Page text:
Nzara, South Sudan

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Nzara
The cotton factory in Nzara, suspected to be the source of the 1976 Ebola outbreak.
The cotton factory in Nzara, suspected to be the source of the 1976 Ebola outbreak.
Nzara is located in South Sudan
Nzara
Nzara
Location in South Sudan
Coordinates: 4°38′49″N 28°15′29″E / 4.647°N 28.258°E / 4.647; 28.258Coordinates: 4°38′49″N 28°15′29″E / 4.647°N 28.258°E / 4.647; 28.258
Country  South Sudan
State Western Equatoria State
County Nzara

Nzara is a town in South Sudan. It lies 15 mi (24 km) to the northwest of Yambio by road.

Nzara was the industrial center of the Zande Scheme during the Anglo-Egyptian colonial period.[1] The Government of South Sudan has since 2006 intended to revive the agro-industrial complex.[2]

Nzara was the site of the world's second recorded outbreak of the Ebola virus disease. In five months starting in June 1976, 151 people in the region died of the disease.[3]

Military base[edit]

Nzara served as the operational headquarters of the 4th Division of the Uganda People's Defence Force (UPDF), the Ugandan contingent in Operation Rudia II. This was part of the regional campaign military against the Lord's Resistance Army (LRA).[4] After the LRA defeat at Camp Swahili, the UPDF ceded overall control of the operation to the Armed Forces of the Democratic Republic of the Congo (DRC) and moved the bulk of its forces to Nzara in March 2009.[5] About 2000 UPDF troops remained in the DRC, north of Faradge, and Nzara-based attack helicopters supported them in engagements against increasingly concentrated LRA forces.[5] When LRA Major General Caesar Acellam was captured in May 2012, he was flown from Djema in the Central African Republic to Nzara where he gave a televised interview.[6]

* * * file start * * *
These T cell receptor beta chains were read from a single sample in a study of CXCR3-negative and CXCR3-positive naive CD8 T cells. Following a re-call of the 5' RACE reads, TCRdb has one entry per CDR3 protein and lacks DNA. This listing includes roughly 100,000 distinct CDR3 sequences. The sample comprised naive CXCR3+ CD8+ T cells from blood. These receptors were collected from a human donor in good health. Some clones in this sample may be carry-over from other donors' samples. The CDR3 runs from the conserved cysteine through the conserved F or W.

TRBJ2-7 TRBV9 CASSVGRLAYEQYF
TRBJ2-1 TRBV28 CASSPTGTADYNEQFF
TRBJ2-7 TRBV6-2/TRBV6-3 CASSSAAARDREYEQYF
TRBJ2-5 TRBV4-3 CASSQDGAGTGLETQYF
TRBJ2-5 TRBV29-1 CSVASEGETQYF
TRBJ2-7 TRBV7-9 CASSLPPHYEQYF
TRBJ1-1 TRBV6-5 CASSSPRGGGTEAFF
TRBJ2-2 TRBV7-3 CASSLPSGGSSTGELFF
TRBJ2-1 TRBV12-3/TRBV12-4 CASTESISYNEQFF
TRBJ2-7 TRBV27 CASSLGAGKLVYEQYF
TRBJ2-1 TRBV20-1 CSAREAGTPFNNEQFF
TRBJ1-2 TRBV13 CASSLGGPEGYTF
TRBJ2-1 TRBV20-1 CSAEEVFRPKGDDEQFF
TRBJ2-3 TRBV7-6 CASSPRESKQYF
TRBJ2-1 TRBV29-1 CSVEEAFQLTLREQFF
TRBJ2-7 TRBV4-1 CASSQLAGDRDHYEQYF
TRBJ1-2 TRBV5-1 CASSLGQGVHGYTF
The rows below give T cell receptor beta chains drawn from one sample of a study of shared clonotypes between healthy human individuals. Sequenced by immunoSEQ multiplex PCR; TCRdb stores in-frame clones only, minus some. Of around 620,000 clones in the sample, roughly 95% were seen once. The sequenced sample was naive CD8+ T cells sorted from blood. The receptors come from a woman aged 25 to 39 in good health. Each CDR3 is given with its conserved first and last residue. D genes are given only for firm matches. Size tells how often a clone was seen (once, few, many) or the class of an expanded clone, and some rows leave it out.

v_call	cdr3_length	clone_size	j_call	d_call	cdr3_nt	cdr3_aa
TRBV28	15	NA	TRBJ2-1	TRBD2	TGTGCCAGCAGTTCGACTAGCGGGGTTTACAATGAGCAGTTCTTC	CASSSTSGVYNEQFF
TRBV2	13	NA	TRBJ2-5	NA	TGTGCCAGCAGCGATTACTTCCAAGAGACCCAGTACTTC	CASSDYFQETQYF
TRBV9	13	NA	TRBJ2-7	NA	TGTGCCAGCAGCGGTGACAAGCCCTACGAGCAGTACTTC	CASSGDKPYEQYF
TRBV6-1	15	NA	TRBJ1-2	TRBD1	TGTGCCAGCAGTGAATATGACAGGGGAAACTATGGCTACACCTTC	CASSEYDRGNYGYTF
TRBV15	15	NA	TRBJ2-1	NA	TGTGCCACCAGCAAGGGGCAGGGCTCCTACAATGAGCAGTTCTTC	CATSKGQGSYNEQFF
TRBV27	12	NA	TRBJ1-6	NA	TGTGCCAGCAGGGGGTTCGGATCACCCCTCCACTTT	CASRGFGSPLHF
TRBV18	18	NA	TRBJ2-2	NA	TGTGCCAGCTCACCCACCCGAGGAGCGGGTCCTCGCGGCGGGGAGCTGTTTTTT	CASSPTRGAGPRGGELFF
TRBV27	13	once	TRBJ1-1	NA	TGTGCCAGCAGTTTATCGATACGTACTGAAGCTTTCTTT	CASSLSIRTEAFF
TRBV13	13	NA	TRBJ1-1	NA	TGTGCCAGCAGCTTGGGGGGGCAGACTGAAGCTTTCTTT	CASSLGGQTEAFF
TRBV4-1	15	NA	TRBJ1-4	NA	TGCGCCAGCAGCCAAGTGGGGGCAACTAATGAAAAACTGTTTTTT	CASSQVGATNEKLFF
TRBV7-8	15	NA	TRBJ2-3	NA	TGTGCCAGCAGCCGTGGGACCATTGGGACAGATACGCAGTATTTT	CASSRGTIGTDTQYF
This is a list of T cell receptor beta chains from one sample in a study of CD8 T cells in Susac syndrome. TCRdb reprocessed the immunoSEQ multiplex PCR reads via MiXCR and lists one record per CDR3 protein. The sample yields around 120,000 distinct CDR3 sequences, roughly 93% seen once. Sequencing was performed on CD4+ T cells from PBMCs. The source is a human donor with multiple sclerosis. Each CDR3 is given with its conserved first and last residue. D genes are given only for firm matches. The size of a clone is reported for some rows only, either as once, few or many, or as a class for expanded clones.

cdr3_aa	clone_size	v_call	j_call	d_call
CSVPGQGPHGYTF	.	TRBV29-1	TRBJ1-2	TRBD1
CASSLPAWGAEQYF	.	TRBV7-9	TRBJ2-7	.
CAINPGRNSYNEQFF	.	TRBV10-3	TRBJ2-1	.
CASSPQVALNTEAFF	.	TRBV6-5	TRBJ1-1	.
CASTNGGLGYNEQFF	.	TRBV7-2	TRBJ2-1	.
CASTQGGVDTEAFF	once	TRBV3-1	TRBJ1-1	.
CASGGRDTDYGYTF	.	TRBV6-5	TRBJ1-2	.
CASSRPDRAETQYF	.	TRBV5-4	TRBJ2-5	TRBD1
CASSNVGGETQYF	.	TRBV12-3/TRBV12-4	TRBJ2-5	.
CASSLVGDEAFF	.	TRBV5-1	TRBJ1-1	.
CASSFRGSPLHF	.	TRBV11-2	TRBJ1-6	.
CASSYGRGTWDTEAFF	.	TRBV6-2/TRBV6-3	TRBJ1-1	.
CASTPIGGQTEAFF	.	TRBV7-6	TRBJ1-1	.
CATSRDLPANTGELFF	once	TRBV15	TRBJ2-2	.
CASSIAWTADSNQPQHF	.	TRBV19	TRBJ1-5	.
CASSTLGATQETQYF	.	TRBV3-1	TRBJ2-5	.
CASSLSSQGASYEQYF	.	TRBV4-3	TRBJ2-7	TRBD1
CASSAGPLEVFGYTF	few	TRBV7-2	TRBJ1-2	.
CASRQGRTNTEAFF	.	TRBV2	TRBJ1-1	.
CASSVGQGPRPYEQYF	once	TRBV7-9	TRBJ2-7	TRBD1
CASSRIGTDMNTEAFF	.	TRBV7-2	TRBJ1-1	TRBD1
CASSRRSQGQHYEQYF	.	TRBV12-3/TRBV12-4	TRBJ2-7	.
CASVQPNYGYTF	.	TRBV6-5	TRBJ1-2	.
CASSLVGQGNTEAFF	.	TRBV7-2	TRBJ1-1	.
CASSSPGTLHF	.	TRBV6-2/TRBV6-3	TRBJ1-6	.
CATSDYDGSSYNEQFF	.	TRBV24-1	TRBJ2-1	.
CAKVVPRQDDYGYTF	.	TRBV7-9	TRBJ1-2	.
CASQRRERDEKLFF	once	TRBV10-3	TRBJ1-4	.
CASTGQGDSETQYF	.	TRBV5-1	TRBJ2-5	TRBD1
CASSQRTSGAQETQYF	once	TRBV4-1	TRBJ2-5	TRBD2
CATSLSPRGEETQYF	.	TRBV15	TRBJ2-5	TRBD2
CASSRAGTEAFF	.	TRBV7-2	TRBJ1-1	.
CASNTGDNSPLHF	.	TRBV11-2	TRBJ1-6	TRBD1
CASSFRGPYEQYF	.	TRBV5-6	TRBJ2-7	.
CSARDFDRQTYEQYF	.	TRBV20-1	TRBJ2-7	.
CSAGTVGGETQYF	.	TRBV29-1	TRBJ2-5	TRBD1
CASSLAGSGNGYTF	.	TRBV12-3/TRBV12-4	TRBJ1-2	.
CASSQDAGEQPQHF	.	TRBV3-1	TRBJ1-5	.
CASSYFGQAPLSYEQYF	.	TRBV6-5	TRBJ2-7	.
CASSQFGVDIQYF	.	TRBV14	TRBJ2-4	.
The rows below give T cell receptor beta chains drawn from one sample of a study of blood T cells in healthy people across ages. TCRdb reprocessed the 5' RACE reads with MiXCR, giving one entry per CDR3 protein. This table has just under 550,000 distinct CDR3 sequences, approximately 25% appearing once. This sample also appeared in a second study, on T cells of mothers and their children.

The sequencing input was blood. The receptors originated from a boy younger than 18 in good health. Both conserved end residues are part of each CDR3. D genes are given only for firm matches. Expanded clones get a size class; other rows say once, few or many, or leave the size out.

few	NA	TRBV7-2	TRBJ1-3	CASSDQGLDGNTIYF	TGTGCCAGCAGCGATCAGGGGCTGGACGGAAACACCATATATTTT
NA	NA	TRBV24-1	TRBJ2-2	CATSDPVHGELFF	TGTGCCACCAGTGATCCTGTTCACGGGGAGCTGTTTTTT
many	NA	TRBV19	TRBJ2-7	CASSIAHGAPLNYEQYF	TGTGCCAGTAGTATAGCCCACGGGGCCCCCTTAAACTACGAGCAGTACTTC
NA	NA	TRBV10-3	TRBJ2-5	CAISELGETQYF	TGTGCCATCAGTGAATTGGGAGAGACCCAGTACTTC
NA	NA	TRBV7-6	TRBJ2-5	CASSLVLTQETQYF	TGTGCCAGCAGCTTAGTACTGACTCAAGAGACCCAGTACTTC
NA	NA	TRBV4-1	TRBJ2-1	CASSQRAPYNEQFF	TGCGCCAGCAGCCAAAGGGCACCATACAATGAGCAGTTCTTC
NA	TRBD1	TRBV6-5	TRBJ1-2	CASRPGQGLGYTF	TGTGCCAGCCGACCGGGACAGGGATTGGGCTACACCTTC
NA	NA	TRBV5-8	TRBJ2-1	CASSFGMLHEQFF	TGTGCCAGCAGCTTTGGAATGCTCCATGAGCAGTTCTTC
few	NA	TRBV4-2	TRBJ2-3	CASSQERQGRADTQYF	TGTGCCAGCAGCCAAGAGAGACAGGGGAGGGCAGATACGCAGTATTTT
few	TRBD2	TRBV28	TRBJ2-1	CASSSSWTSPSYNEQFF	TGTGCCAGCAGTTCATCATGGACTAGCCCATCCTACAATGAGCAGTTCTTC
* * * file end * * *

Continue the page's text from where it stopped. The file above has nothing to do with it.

According to a 2012 published report, Nzara has housed one of the four Combined Operations Fusion Centers where intelligence and operations have been coordinated among the anti-LRA coalition.[7]

References[edit]

  1. ^ Hance, William A (Apr 1955). "The Zande Scheme in the Anglo-Egyptian Sudan". Economic Geography. 31 (2): 149–156. doi:10.2307/142184. JSTOR 142184.
  2. ^ Embassy Khartoum. "Goss Trade Ministry To Develop Private Sector". US Department of State. Retrieved 15 August 2013.
  3. ^ Emmer, Rick (2006). Virus hunter. Philadelphia: Chelsea House Publishers. ISBN 9781438123578.
  4. ^ Embassy Kampala (15 Jun 2009). "Uganda/drc: Operation Rudia II Update". United States Department of State. Retrieved 15 August 2013.
  5. ^ a b Embassy Kampala (15 Apr 2009). "Uganda/DRC: Operation Rudia II Update". US Department of State. Retrieved 15 August 2013.
  6. ^ Delany, Max (13 May 2012). "Uganda captures high-ranking Lord's Resistance Army member". AFP. Retrieved 15 August 2013.
  7. ^ Agger, Kasper (May 2012). "Mission in the Balance" (PDF). Retrieved 15 August 2013.

External links[edit]